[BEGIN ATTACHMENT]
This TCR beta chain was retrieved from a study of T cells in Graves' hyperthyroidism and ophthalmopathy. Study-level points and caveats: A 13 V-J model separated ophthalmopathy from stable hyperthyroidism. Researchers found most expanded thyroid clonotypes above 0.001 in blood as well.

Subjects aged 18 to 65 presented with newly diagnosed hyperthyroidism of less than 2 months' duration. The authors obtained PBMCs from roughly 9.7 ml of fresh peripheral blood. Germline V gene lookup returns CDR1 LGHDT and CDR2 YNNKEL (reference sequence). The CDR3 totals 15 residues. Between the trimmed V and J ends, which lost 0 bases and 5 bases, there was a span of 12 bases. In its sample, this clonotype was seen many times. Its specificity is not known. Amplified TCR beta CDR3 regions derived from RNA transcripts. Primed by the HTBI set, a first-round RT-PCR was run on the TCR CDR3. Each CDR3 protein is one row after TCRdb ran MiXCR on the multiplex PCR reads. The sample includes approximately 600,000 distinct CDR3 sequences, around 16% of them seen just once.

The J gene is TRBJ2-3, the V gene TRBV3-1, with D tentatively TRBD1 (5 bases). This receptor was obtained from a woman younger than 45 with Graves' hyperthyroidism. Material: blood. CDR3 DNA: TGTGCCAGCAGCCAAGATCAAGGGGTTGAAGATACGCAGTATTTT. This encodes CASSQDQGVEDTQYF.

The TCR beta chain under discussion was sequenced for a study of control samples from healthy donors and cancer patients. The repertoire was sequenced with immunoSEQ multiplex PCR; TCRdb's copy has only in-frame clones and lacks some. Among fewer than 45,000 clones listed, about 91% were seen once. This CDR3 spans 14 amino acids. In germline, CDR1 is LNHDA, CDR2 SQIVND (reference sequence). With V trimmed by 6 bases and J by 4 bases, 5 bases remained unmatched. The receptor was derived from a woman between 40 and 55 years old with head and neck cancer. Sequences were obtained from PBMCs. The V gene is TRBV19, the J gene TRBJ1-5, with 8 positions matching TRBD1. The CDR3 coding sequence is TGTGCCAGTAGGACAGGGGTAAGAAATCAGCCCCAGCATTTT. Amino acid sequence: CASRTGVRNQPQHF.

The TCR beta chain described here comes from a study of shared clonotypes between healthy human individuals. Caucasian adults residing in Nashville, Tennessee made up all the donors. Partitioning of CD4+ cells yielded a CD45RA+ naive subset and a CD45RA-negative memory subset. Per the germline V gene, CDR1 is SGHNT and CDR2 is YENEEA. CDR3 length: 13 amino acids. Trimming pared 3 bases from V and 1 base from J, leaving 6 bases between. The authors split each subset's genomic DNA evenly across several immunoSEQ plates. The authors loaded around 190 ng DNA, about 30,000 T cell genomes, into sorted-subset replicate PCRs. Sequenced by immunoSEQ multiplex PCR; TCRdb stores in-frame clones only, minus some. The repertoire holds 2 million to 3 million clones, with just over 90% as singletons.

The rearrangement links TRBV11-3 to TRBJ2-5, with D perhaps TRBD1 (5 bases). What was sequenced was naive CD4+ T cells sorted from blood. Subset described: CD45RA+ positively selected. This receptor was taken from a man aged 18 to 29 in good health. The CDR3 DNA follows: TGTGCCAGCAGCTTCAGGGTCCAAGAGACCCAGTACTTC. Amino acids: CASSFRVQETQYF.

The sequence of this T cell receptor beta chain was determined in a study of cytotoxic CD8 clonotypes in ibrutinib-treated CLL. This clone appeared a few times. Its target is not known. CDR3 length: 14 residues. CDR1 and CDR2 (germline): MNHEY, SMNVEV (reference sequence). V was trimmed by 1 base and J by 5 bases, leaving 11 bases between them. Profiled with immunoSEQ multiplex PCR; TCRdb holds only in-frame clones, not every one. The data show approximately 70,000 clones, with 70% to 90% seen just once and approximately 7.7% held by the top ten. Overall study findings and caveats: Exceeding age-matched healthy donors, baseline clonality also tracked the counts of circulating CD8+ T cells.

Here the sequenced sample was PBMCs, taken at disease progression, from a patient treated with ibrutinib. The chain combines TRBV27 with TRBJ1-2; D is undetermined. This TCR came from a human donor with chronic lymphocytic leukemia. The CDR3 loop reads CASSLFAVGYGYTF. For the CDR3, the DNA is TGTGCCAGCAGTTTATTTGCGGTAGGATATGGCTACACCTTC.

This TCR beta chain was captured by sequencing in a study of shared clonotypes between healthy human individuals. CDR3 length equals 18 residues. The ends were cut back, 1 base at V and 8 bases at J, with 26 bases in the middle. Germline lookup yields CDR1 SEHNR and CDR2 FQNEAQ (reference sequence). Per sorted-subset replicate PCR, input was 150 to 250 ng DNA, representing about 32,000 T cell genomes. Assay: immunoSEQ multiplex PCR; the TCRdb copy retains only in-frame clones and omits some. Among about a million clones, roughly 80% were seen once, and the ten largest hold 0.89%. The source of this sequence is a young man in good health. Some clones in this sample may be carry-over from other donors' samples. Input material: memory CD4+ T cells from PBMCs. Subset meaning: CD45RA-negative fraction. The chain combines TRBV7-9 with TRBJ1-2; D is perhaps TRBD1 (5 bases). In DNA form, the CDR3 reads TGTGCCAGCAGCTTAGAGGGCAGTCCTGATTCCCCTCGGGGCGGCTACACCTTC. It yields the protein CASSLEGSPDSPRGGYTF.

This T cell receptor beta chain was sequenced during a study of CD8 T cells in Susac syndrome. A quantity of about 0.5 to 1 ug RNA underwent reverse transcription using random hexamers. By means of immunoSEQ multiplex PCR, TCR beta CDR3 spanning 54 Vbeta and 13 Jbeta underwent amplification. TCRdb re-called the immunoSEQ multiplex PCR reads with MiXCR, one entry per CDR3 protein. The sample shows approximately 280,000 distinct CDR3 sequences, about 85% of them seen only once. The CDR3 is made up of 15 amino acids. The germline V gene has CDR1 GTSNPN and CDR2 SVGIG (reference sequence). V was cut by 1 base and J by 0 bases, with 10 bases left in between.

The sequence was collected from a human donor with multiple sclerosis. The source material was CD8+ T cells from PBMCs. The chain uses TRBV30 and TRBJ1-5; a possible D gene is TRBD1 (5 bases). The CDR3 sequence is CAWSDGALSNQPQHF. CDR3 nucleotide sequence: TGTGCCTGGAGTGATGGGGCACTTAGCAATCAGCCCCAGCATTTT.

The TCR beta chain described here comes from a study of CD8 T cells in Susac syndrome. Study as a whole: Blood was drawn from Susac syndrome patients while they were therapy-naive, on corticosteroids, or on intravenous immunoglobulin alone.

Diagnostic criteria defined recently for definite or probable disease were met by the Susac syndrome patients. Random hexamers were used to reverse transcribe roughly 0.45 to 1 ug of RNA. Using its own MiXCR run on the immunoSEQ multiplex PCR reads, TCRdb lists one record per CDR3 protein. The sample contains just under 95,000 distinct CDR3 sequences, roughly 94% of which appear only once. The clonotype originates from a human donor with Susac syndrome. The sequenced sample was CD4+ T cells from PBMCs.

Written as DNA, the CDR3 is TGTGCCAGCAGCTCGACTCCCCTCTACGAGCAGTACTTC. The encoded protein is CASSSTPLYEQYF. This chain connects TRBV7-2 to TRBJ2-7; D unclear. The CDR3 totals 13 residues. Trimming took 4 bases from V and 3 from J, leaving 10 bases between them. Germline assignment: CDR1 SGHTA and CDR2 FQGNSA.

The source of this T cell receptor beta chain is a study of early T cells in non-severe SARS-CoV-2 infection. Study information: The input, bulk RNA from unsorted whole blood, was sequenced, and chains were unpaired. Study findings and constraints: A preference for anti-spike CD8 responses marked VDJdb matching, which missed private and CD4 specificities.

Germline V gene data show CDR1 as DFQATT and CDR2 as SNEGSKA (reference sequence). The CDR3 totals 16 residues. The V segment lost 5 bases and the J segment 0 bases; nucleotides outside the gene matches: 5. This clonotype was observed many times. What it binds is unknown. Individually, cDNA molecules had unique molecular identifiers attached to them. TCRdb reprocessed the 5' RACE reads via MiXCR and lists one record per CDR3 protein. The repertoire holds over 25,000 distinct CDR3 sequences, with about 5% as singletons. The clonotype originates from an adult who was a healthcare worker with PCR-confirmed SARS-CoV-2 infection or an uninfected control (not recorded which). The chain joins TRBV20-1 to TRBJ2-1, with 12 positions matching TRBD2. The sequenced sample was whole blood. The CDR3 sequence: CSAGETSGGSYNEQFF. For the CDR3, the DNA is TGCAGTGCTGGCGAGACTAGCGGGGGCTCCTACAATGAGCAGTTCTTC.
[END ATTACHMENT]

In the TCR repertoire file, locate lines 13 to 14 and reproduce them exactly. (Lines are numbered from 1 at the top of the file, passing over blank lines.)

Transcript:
Diagnostic criteria defined recently for definite or probable disease were met by the Susac syndrome patients. Random hexamers were used to reverse transcribe roughly 0.45 to 1 ug of RNA. Using its own MiXCR run on the immunoSEQ multiplex PCR reads, TCRdb lists one record per CDR3 protein. The sample contains just under 95,000 distinct CDR3 sequences, roughly 94% of which appear only once. The clonotype originates from a human donor with Susac syndrome. The sequenced sample was CD4+ T cells from PBMCs.

Written as DNA, the CDR3 is TGTGCCAGCAGCTCGACTCCCCTCTACGAGCAGTACTTC. The encoded protein is CASSSTPLYEQYF. This chain connects TRBV7-2 to TRBJ2-7; D unclear. The CDR3 totals 13 residues. Trimming took 4 bases from V and 3 from J, leaving 10 bases between them. Germline assignment: CDR1 SGHTA and CDR2 FQGNSA.